Decided on February 12,1971



Chinnappa Reddy, J. - (1.) In this case we are presented with a difficult problem and faced with a strange situation, quite unprecedented, arising out of an unusual attitude adopted by the accused, who quite unmindful of the serious charge of murder made against them, refused to participate in the proceedings before the lower Court and persist in their refusal in this Court also. In the Committal Court as well as in the Court of Session, when examined by the presiding Magistrate and the Judge respectively, they plainly and bluntly stated that they had no faith in the law Courts of the land, established according to them to protect the interests of the landlords, capitalists and the like. They professed; to be "Naxalbarites." As they had not engaged any counsel to defend them and as they had refused to answer the question whether they were possessed of sufficient means to engage a Counsel, the learned Sessions Judge thought it desirable to appoint a Counsel at the cost of the State to defend them. He requested a senior practitioner of the Court to defend the'm but the accused would have none of it and told the Sessions Judge that they did not want the services of a lawyer. The case therefore, proceeded without the accused being defended by a lawyer. The prosecution examined twenty witnesses. At the end of the examination of each witness, the accused were asked by the Sessions Judge whether they wished to cross-examine the witness. They declined to cross-examine any witness. Instead they shouted slogans. When examined by the Sessions Judge at the conclusion of the evidence for the prosecution, they reaffirmed their lack of faith in Courts and the present social system. At the close of the trial the learned Sessions Judge convicted the three accused under section 302 read With section 34 and sentenced A-1 and A-2 to death and A-3 to imprisonment for life. While A-3 has preferred an appeal through counsel, A-1 and A-2, it is reported by the Jail Superintendent, have refused to prefer an appeal. Their case also is however before us in the reference made by the learned Sessions Judge under section 374, Criminal Procedure Code, for confirmation of the sentence of death. They have refused to be represented by any Counsel at the hearing of the reference. Having regard to the importance of the matter we requested three senior practitioners of this Court, Sri R. Ramalinga Reddy, Ex. Public Prosecutor of the State, Sri P.A. Chowdary and Sri B.P. Jeevan Reddy to assist us on the legal and constitutional questions involved. We are grateful to them for their assistance.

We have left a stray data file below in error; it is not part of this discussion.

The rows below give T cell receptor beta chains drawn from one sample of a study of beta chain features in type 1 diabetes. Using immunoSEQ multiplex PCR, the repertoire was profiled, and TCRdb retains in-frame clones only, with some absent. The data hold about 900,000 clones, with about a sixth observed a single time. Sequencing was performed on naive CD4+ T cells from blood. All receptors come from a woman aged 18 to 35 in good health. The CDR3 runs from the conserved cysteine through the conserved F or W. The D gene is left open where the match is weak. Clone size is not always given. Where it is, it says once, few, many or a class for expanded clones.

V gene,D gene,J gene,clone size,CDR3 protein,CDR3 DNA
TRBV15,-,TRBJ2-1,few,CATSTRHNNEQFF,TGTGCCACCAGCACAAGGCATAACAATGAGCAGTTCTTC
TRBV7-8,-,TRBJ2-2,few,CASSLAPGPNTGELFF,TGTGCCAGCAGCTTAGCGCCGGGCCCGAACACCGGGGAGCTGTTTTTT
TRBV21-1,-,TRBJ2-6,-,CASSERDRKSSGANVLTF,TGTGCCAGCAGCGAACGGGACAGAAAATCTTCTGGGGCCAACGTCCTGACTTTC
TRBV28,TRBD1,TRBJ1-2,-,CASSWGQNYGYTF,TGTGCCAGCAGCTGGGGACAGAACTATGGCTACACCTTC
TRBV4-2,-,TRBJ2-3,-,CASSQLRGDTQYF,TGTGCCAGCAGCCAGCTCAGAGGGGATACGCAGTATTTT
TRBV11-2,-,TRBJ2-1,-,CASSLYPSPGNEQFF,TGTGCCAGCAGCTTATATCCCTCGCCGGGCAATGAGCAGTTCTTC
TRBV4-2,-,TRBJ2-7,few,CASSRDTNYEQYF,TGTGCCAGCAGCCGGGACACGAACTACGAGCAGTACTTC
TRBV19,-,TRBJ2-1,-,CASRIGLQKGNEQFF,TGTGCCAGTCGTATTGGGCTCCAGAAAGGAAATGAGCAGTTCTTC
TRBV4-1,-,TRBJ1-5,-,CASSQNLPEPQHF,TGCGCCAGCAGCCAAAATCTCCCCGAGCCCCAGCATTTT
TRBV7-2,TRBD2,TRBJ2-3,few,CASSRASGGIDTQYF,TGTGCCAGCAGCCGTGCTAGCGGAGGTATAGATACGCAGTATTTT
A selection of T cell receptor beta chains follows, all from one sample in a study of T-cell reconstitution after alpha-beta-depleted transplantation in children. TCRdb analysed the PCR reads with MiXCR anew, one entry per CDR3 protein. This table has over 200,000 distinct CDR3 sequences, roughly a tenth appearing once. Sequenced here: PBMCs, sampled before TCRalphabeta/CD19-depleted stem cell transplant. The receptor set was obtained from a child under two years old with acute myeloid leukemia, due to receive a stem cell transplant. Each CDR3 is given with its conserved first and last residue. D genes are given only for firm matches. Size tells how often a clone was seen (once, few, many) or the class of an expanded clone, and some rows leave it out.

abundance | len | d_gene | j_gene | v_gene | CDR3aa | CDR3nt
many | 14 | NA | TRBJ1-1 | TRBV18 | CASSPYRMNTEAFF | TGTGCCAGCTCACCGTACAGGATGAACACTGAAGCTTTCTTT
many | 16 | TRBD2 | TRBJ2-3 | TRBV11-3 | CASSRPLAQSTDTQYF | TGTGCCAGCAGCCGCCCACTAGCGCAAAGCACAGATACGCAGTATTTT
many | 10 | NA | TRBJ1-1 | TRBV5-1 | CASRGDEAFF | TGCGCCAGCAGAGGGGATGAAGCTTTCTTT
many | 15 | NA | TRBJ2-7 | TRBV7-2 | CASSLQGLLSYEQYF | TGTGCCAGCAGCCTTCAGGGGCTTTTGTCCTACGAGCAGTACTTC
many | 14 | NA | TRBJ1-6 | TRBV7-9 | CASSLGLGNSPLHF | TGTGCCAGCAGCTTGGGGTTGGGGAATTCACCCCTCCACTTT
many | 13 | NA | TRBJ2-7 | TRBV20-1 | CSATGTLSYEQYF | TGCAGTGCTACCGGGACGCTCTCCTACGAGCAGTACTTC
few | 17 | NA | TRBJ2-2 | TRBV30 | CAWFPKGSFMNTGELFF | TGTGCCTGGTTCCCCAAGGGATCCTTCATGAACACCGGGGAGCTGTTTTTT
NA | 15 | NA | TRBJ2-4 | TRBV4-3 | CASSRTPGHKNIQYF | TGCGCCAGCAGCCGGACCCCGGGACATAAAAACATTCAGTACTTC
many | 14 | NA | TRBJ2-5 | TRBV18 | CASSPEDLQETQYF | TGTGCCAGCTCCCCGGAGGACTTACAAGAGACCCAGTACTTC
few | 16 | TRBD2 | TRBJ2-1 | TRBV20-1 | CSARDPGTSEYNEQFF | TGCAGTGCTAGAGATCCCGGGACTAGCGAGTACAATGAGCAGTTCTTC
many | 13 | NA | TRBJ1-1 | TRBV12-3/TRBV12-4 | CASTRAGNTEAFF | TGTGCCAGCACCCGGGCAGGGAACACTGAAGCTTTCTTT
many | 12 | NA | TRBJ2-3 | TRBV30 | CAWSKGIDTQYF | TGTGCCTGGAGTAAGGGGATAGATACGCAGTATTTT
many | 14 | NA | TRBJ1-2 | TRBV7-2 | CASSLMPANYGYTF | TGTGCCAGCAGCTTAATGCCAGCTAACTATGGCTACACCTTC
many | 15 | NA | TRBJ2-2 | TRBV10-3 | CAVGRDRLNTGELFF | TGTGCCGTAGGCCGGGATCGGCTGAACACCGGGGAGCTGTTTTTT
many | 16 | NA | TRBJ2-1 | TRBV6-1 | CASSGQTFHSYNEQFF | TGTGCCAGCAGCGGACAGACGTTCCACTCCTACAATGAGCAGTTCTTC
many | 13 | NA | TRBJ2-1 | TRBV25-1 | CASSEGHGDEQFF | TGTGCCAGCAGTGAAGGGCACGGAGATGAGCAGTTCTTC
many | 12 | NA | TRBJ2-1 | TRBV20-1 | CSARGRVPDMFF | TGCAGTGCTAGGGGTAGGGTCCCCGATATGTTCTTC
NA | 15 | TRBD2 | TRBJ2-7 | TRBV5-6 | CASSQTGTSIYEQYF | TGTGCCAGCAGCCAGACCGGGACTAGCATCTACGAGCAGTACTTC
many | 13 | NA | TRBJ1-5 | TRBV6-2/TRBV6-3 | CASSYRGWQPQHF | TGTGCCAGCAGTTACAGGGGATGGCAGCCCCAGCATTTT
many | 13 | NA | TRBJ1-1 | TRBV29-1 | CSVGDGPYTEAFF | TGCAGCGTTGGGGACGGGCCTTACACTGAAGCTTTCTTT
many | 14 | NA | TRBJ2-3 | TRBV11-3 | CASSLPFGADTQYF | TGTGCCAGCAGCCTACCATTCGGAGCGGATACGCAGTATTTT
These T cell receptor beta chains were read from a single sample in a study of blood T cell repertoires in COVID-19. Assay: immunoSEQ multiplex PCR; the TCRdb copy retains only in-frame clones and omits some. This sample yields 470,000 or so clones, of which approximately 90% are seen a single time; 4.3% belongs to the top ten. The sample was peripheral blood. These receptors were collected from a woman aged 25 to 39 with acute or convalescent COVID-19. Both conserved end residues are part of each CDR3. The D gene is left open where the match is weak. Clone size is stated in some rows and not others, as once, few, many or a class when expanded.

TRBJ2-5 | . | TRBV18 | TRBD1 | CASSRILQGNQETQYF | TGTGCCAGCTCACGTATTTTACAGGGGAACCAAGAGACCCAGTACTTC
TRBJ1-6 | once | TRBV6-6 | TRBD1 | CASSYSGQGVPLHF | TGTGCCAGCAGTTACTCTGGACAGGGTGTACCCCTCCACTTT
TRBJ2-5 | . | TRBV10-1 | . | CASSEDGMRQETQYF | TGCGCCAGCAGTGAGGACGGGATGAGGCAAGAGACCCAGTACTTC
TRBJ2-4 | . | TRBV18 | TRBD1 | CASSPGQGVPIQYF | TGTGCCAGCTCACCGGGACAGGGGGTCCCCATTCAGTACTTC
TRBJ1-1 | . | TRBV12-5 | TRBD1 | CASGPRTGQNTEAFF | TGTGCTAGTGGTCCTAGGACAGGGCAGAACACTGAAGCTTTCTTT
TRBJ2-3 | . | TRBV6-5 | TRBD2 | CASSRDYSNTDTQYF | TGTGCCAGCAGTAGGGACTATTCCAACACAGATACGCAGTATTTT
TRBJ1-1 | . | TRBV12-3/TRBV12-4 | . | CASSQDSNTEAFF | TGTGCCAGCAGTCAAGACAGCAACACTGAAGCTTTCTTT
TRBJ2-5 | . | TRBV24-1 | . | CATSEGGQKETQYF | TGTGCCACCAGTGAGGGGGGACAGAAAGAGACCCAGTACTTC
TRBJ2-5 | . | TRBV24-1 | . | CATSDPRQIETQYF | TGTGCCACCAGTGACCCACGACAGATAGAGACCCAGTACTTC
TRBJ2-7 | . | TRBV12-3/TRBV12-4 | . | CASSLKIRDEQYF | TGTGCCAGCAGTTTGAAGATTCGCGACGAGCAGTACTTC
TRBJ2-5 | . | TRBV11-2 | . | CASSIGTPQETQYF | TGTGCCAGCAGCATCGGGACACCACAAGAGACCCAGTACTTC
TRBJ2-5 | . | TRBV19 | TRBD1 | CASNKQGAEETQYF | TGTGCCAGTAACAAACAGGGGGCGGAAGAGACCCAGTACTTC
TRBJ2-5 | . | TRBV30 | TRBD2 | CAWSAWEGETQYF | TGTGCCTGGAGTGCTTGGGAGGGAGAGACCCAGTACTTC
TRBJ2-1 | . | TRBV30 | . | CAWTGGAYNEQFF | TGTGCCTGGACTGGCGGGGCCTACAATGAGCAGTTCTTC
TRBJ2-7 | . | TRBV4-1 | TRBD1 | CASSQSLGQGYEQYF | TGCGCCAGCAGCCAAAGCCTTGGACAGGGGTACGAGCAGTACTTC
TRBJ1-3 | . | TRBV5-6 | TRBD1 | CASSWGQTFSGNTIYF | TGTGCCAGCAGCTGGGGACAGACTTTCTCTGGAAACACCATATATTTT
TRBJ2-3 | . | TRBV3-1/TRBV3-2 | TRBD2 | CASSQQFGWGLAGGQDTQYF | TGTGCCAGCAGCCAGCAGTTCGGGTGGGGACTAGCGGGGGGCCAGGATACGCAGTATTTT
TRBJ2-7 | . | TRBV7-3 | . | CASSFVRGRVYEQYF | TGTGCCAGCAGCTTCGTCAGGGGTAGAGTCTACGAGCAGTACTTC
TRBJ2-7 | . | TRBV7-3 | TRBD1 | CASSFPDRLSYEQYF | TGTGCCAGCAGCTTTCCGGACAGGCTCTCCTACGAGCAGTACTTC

(2.) We may at once state that the learned Sessions Judge who tried the case adopted a negative and a passive attitude at the trial. It was as if he wasa spectator and not a participant in the trial. In a case where the charge is of a capital nature and where the accused are undefended, be it by choice one would expect the presiding Judge to evince an active interest and participate in the trial by putting questions to witnesses in order to ascertain the truth; Every Criminal trial is a voyage of discovery in 'which truth is the quest. It is the duty of a presiding Judge to explore every avenue open to him in order to discover the truth and to advance the cause of justice. For that purpose he is expressly invested by section 165 of the Evidence Act with the right to put questions to witnesses. Indeed the right given to a Judge is so wide that he may 'ask any question he pleased, in any form, at any time, of any witness, or of the parties about any fact, relevant or irrelevant.' Section 172 (2) of the Code of Criminal Procedure enables the Court to send for the police-diaries in a case and use them to aid it in the trial. The record of the proceedings of the committing Magistrate may also be perused by the Sessions Judge to further aid him in the trial. In the present case there were certainly several matters which required clarification and elucidation. To give but one illustration P.W. 1 who gave the First Information Report then gave the description of the assailants in the following words : "............three strange persons came. Out of them two are of medium complexion and one of fair complexion.. Theyhave croppedheads and they were wearing white shirts and dhoties."
(3.) But in evidence he said : " One of them is short with brown hair and fair in complexion. One of them was having tattoo marks and letters on his left hand and his nose on the right side had been pierced. The third person had (Gunthakandlu) Gunta Kandlu. He had slight ' Gooni I can identify them. Those three persons are in the dock, and they are the accused 1 to 3 in the dock. The person with 'Gunthakandlu' is A-l. The short person with fair complexion is A-2. The person haying tattoo letters is A-3".;

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